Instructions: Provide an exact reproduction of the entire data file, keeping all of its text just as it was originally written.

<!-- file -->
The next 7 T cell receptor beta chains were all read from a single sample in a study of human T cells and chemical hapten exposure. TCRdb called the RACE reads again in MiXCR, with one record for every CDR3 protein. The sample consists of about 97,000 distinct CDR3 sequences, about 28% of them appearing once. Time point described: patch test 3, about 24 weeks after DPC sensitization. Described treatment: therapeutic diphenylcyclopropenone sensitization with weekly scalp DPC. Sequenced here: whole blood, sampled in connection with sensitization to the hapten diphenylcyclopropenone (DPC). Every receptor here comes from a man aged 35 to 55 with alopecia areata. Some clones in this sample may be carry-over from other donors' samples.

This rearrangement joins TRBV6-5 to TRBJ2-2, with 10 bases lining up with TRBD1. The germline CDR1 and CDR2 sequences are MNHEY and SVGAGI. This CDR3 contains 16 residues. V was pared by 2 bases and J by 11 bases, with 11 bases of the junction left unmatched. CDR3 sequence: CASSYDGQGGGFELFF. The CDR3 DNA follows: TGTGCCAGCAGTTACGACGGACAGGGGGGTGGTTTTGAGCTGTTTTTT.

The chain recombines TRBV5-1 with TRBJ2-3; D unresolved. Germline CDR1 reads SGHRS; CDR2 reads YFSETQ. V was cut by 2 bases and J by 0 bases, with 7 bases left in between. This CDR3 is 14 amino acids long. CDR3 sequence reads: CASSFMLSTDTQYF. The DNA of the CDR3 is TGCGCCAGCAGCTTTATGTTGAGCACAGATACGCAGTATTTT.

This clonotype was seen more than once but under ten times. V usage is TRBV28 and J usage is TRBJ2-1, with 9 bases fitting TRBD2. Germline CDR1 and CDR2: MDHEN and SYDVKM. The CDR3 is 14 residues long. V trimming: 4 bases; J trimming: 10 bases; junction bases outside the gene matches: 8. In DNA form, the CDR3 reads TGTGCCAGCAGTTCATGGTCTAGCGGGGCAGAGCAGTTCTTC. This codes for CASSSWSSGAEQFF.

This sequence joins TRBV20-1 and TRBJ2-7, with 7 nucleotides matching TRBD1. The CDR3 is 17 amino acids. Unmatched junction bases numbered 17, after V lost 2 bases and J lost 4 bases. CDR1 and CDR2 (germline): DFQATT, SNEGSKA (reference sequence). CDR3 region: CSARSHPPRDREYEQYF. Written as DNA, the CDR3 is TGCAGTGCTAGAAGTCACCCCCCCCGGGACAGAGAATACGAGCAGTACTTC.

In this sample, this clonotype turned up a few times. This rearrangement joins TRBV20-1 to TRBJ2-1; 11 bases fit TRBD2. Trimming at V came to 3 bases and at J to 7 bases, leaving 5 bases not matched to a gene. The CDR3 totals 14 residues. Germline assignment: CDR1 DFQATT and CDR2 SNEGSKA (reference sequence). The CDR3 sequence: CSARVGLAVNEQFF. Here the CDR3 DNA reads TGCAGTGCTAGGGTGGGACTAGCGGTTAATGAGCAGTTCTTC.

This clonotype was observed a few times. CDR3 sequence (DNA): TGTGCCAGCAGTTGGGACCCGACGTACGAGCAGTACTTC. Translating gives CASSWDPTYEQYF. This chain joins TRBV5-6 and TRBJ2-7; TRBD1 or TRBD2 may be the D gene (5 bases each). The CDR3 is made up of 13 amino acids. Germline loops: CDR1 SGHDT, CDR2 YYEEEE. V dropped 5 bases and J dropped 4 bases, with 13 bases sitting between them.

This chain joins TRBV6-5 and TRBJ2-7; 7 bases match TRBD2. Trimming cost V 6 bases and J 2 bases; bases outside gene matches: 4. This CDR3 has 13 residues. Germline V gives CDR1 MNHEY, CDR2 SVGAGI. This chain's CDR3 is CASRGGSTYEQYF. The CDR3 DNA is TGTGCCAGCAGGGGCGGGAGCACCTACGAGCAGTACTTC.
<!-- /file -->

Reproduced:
The next 7 T cell receptor beta chains were all read from a single sample in a study of human T cells and chemical hapten exposure. TCRdb called the RACE reads again in MiXCR, with one record for every CDR3 protein. The sample consists of about 97,000 distinct CDR3 sequences, about 28% of them appearing once. Time point described: patch test 3, about 24 weeks after DPC sensitization. Described treatment: therapeutic diphenylcyclopropenone sensitization with weekly scalp DPC. Sequenced here: whole blood, sampled in connection with sensitization to the hapten diphenylcyclopropenone (DPC). Every receptor here comes from a man aged 35 to 55 with alopecia areata. Some clones in this sample may be carry-over from other donors' samples.

This rearrangement joins TRBV6-5 to TRBJ2-2, with 10 bases lining up with TRBD1. The germline CDR1 and CDR2 sequences are MNHEY and SVGAGI. This CDR3 contains 16 residues. V was pared by 2 bases and J by 11 bases, with 11 bases of the junction left unmatched. CDR3 sequence: CASSYDGQGGGFELFF. The CDR3 DNA follows: TGTGCCAGCAGTTACGACGGACAGGGGGGTGGTTTTGAGCTGTTTTTT.

The chain recombines TRBV5-1 with TRBJ2-3; D unresolved. Germline CDR1 reads SGHRS; CDR2 reads YFSETQ. V was cut by 2 bases and J by 0 bases, with 7 bases left in between. This CDR3 is 14 amino acids long. CDR3 sequence reads: CASSFMLSTDTQYF. The DNA of the CDR3 is TGCGCCAGCAGCTTTATGTTGAGCACAGATACGCAGTATTTT.

This clonotype was seen more than once but under ten times. V usage is TRBV28 and J usage is TRBJ2-1, with 9 bases fitting TRBD2. Germline CDR1 and CDR2: MDHEN and SYDVKM. The CDR3 is 14 residues long. V trimming: 4 bases; J trimming: 10 bases; junction bases outside the gene matches: 8. In DNA form, the CDR3 reads TGTGCCAGCAGTTCATGGTCTAGCGGGGCAGAGCAGTTCTTC. This codes for CASSSWSSGAEQFF.

This sequence joins TRBV20-1 and TRBJ2-7, with 7 nucleotides matching TRBD1. The CDR3 is 17 amino acids. Unmatched junction bases numbered 17, after V lost 2 bases and J lost 4 bases. CDR1 and CDR2 (germline): DFQATT, SNEGSKA (reference sequence). CDR3 region: CSARSHPPRDREYEQYF. Written as DNA, the CDR3 is TGCAGTGCTAGAAGTCACCCCCCCCGGGACAGAGAATACGAGCAGTACTTC.

In this sample, this clonotype turned up a few times. This rearrangement joins TRBV20-1 to TRBJ2-1; 11 bases fit TRBD2. Trimming at V came to 3 bases and at J to 7 bases, leaving 5 bases not matched to a gene. The CDR3 totals 14 residues. Germline assignment: CDR1 DFQATT and CDR2 SNEGSKA (reference sequence). The CDR3 sequence: CSARVGLAVNEQFF. Here the CDR3 DNA reads TGCAGTGCTAGGGTGGGACTAGCGGTTAATGAGCAGTTCTTC.

This clonotype was observed a few times. CDR3 sequence (DNA): TGTGCCAGCAGTTGGGACCCGACGTACGAGCAGTACTTC. Translating gives CASSWDPTYEQYF. This chain joins TRBV5-6 and TRBJ2-7; TRBD1 or TRBD2 may be the D gene (5 bases each). The CDR3 is made up of 13 amino acids. Germline loops: CDR1 SGHDT, CDR2 YYEEEE. V dropped 5 bases and J dropped 4 bases, with 13 bases sitting between them.

This chain joins TRBV6-5 and TRBJ2-7; 7 bases match TRBD2. Trimming cost V 6 bases and J 2 bases; bases outside gene matches: 4. This CDR3 has 13 residues. Germline V gives CDR1 MNHEY, CDR2 SVGAGI. This chain's CDR3 is CASRGGSTYEQYF. The CDR3 DNA is TGTGCCAGCAGGGGCGGGAGCACCTACGAGCAGTACTTC.